1. Whatever Happened
I saw this kid in the cemetery down in Punta Arenas, Chile. I did the tourist thing of going to the cemetery there because it was printed in bold in the guidebook.
I stalked the perimeter for a moment, not sure it was open or how to get in. This reminded me of a tiger pacing in his cage at the zoo, although the symbolism is way off there. Life gets it wrong sometimes. Way to go, life.
Looking through the bars of the wrought-iron fence, I saw this kid. I think his friends were waiting for him in a car parked outside the cemetery.
This kid was clad from head to toe in skintight black latex. Well, not head to toe, but shoulder to toe I guess — I could see his head and it looked normal.
I just saw him flash past, not do anything too out of the ordinary. I should have warned you: This isn’t such a fascinating story.
I wondered if maybe he was a goth kid or an S&M kid, doing a photo shoot there, taking pictures of himself for Facebook or something.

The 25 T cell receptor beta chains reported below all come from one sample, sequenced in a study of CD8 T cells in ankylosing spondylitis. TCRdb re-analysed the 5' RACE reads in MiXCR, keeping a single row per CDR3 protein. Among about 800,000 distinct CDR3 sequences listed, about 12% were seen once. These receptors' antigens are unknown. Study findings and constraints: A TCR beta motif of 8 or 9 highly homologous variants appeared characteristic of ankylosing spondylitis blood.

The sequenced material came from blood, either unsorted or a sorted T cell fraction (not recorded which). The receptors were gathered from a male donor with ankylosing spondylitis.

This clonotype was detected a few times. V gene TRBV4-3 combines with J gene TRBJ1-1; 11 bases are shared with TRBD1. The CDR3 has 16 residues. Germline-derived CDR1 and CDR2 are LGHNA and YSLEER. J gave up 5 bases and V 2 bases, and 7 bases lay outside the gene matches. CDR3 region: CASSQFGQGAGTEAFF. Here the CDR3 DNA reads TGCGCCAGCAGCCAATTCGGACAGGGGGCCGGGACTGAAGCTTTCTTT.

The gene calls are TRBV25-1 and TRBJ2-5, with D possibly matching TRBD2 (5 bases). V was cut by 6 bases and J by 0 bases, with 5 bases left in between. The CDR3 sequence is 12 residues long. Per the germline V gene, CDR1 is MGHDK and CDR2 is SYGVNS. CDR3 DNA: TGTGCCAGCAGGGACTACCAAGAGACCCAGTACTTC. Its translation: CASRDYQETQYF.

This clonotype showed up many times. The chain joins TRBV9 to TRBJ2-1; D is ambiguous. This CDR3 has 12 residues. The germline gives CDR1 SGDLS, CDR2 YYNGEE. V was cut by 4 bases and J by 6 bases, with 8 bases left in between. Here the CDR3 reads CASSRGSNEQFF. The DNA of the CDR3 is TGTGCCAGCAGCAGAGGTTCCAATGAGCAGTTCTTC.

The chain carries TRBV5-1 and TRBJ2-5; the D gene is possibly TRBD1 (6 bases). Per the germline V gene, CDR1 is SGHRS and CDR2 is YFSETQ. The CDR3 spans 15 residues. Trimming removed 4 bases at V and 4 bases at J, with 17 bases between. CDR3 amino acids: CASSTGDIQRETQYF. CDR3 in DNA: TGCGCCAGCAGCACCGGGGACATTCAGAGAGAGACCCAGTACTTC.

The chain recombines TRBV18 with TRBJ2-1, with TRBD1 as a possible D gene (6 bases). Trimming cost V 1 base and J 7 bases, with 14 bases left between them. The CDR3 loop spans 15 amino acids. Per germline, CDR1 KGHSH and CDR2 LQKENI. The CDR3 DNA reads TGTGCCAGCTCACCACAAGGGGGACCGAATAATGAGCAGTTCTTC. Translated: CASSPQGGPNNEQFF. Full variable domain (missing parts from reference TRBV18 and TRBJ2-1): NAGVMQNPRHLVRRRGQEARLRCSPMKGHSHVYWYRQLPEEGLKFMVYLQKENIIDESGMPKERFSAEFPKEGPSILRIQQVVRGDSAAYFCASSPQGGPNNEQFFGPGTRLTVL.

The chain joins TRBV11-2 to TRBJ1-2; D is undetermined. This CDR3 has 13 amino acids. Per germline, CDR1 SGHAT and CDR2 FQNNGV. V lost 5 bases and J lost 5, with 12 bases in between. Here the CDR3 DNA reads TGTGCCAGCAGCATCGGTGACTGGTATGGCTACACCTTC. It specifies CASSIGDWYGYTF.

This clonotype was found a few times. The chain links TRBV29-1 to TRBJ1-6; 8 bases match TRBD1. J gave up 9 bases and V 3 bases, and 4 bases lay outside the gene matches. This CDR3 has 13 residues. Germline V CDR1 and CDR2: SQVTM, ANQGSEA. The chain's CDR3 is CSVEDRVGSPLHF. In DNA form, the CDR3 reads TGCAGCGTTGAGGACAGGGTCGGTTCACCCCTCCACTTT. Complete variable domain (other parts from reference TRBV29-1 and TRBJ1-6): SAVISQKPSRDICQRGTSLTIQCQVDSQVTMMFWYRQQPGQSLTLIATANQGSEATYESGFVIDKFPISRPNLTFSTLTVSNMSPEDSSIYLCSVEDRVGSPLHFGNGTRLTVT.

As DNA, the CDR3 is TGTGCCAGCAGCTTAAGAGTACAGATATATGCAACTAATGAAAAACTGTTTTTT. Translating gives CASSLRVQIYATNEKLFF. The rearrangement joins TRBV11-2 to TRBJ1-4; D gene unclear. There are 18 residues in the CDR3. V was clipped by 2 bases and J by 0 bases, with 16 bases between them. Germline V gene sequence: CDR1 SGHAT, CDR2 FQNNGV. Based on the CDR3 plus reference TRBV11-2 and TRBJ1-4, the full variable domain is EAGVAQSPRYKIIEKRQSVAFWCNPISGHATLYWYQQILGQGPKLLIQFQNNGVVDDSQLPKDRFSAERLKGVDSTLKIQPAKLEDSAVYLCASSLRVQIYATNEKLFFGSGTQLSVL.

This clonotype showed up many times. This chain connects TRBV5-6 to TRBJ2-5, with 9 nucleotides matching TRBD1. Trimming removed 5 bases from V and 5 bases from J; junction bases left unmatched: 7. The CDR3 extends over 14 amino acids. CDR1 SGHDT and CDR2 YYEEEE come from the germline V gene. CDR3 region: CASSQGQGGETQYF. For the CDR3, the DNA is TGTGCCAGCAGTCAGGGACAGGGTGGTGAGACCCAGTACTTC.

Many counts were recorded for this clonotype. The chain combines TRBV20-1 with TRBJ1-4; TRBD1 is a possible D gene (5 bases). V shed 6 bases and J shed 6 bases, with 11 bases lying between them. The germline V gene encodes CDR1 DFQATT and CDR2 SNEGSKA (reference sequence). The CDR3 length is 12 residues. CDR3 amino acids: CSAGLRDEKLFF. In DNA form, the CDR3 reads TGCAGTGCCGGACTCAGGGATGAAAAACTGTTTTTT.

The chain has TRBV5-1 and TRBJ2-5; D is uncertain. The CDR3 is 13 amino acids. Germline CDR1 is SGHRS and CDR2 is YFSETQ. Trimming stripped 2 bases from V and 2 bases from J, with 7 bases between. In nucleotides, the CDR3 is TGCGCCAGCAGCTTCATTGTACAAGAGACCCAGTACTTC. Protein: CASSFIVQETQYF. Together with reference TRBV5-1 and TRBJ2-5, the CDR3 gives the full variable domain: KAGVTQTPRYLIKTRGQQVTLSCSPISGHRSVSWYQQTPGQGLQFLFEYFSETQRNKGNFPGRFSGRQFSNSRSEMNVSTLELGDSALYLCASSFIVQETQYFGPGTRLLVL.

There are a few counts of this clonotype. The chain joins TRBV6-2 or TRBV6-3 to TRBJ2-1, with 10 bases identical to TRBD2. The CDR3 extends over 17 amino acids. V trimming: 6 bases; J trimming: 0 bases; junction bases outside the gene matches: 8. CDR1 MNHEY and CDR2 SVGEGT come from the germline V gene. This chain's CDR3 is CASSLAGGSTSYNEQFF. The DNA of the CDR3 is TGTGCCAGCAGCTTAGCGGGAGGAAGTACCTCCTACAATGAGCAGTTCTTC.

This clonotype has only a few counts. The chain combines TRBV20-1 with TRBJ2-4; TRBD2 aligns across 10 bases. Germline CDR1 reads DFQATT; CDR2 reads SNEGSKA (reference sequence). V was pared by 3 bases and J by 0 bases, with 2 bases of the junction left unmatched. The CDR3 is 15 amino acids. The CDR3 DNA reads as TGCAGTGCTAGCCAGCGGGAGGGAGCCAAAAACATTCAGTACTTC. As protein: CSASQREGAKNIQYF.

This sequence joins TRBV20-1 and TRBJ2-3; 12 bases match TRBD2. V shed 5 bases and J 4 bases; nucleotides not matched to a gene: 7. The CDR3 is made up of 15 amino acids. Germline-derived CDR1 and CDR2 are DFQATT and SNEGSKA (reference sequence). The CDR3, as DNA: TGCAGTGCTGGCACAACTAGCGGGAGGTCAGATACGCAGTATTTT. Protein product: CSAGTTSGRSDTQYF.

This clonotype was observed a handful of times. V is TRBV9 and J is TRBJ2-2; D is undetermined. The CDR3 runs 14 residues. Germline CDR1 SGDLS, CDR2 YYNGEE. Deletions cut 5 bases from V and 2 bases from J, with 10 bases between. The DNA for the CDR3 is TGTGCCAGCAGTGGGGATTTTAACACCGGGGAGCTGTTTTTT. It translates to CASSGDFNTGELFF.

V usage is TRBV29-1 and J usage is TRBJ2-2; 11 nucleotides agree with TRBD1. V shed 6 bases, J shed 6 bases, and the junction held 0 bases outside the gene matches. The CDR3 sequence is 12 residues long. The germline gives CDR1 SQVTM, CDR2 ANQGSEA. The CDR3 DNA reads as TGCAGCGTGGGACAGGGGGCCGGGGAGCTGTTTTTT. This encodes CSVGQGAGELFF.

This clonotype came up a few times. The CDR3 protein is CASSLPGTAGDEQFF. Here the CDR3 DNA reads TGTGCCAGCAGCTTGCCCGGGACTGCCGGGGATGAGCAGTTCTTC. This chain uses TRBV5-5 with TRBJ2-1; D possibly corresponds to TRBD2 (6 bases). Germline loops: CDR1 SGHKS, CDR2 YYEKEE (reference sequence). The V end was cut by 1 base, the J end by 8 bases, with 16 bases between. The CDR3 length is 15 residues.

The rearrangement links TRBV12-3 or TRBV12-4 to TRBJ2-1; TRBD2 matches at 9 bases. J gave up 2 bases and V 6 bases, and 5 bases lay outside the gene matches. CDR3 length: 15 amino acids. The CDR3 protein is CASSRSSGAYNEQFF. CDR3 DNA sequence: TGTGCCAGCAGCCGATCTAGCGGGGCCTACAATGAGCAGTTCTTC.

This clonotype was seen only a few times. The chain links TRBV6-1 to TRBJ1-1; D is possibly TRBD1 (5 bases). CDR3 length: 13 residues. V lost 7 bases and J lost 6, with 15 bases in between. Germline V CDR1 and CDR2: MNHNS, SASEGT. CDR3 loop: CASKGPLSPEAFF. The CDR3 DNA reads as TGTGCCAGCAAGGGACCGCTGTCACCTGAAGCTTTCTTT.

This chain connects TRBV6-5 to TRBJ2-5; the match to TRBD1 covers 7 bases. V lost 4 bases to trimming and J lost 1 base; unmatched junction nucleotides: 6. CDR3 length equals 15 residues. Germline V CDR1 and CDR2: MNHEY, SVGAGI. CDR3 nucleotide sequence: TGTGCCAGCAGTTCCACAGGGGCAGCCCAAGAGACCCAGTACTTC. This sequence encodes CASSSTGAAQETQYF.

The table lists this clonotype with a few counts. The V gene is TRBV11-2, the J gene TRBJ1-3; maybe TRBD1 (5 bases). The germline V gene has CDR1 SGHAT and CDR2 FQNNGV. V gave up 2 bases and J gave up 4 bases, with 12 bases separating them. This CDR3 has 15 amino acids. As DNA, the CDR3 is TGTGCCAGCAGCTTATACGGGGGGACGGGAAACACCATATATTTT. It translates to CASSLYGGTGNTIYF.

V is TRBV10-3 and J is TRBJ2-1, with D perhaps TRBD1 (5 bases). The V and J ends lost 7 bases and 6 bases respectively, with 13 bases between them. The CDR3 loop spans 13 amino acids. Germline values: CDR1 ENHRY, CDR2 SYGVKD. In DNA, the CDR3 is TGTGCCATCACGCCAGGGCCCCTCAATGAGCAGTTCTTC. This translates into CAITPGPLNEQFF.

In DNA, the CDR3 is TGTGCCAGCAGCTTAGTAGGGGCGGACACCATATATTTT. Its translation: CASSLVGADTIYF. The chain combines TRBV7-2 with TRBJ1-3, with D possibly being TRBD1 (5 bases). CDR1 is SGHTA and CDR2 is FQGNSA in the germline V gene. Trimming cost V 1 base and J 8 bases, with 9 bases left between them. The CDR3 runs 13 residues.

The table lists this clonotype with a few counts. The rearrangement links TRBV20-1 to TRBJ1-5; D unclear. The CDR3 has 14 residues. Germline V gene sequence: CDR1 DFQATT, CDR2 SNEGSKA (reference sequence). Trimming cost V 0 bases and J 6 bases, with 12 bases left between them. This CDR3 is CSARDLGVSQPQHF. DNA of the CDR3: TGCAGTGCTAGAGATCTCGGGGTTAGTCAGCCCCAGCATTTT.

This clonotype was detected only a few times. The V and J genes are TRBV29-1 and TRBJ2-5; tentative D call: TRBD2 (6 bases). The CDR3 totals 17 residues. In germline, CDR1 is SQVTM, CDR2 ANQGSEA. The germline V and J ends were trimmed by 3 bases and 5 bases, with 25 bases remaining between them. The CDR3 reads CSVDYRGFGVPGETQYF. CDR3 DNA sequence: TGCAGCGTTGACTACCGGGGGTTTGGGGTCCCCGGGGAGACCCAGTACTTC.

I never found out. Whatever was actually going on was surely more interesting than this story was.
2. Aurora Borealis
Four couples were staying at the “luxury igloo” resort in Lapland, the part of Finland in the far north where you can see the aurora borealis.
They were the first people to stay there. Unless you count the Laplanders.
They were rich and carefree. There was a fashion photographer and a supermodel. There was a travel writer and her boyfriend. There was an architect who helped design the igloos, which were made more out of glass than of ice.
Four igloos were clustered around a wooden sauna building, which had an outdoor hot tub on the deck.
There were reindeer pelts on the beds of ice.
They were young and light-hearted. So they drank heavy in the long arctic night and converged on the hot tub at sundown, and the people in the couples traded places over and over in a kaleidoscope of shifting formations, wildly realized fantasies, and broken hearts.
I got in a fender bender on the way to work.
The other guy was so frustrated, at the delay, at the (minuscule) damage to his nice car, at the perfunctory calling of the cops and the exchanging of insurance information.
But I loved it.
I live alone, and the moment my car nudged his, not on purpose but perhaps subconsciously, was the first time I had come in contact with anyone in months.